New answers tagged

5

For the sake of demonstration, let us suppose f[r_Real, p_Real, t_Integer] := r Sin[p t] With[{n = 10}, triples = Transpose[ {RandomReal[{0, 1}, n], RandomReal[{0, 2 Pi}, n], RandomInteger[{1, 10}, n]}]]; Note that this last definition can generate a list of triples of any size by changing the value given to n. Now, N. J. ...


5

If you want to create a ProbabilityDistribution for a two-point random variable, here is one way to do so: x1 =. x2 =. p1 =. twoPointRV = TransformedDistribution[y x1 + (1 - y) x2, y \[Distributed] BinomialDistribution[1, p1]] Now you can use twoPointRV symbolically as a ProbabilityDistribution: mean = Expectation[x, x \[Distributed] twoPointRV] (* ...


2

You can specify such a ProbabilityDistribution by using DiracDelta which have some interesting properties: x1=1; x2=0; p1=.3; p2=.7; d = ProbabilityDistribution[p1 DiracDelta[x - x1] + p2 DiracDelta[ x-x2], {x, -Infinity, Infinity}]; RandomVariate[d] Expectation[x, x \[Distributed] d] ProbabilityDistribution will automatically transfrom your ...


0

You might want to look at HistogramDistribution. It provides a piecewise constant PDF. Since it is a distribution object, you can use RandomVariate, Mean, etc. on it.


5

happy fish gave the right answer, but sometimes it's fun to go oldschool. You can use rejection sampling and a While loop list = {}; While[Length@list <= 10, list = DeleteDuplicates@Append[list, RandomInteger[100]]]


9

RandomSample[Range[0, 100], 10]


0

This approach is quite different from my previous answer. Therefore I decided to separate them for clarity. Let us write first a function that for a given sample returns the probability to obtain it via the random process described in the original post. prob[ncol_, max_, len_, conf_] := Module[{cnt = ConstantArray[max, ncol], ucnt, p = 1}, Do[ ...


1

If we ignore random sampling, this is a simple question of Boolean satisfiability: Module[{m, n, greens, matrix, sol}, m = 8; n = 5; greens = 20; matrix = Array[c, {m, n}]; sol = matrix /. First@FindInstance[ And @@ (BooleanCountingFunction[Length@# - 2, Length@#] @@ # & /@ matrix) && And @@ (...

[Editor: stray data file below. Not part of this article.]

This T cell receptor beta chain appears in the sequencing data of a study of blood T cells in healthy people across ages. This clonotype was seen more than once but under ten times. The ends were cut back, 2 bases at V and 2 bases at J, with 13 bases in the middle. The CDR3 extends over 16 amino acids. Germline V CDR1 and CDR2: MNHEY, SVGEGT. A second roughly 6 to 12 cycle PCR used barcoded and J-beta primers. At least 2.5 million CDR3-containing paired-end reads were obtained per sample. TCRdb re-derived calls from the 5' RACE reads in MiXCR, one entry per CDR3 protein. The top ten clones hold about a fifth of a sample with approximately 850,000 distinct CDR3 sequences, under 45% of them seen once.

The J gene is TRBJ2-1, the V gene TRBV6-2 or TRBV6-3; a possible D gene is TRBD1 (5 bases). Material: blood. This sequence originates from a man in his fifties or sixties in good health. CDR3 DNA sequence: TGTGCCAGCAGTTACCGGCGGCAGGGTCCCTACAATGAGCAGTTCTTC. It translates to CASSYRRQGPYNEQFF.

2

Here's a quick-and-dirty method that does what (I think) you're after: makearr[{n_, m_}, p_] := Module[{base = PadLeft[ConstantArray[1, Round[n m p]], n m], cand}, While[(cand = ArrayReshape[RandomSample@base, {n, m}]; Max[Total[cand]] > n - 2 || Max[Total /@ cand] > m - 2)]; Position[cand, 1]]; Example usage: makearr[{5, 5}, .4] {{...


16

Yes you can. Below is a fairly general, Mathematica-compiled, fast and robust version. Examples 1. Michaelis-Menten kinetics Michaelis-Menten kinetics for enzyme-directed substrate conversion. The enzyme (e) converts the susbtrate (s) through an enzyme-substrate complex (c) to the product (p). For comparison, I've included the deterministic ODE system ...


1

This appears to be a bug. Histogram shows result of 100K RV on PascalDistribution[1,1/50] for 100k batch using RandomVariate[...,100000] (blue) and generating a table of 100k single calls (default chicken-poop-and-mud jaundice beige): Thanks to Karsten for verification and Jim for histogram idea.


1

In the t1 case Random`DistributionVector[PascalDistribution[1, 1/50], 10000, ∞] is evaluated and in the t2 case Random`DistributionVector[PascalDistribution[1, 1/50], 10, ∞] The definition of this function contains a Which statement. Its first test is True for 10000 and False for 10. Its second test (there are only two) is True. For your parameters ...


1

Just an extended comment: Rather than a consistent shift for the values in the minimum values for t2, it appears that the distribution is completely different than for t1, t3, and t4. Here's a figure showing that: h[x_, label_] := Histogram[Min /@ x, {1}, "PDF", PlotRange -> {{0, 30}, {0, 0.20}}, PlotLabel -> Style[label, Bold, Larger]] ...



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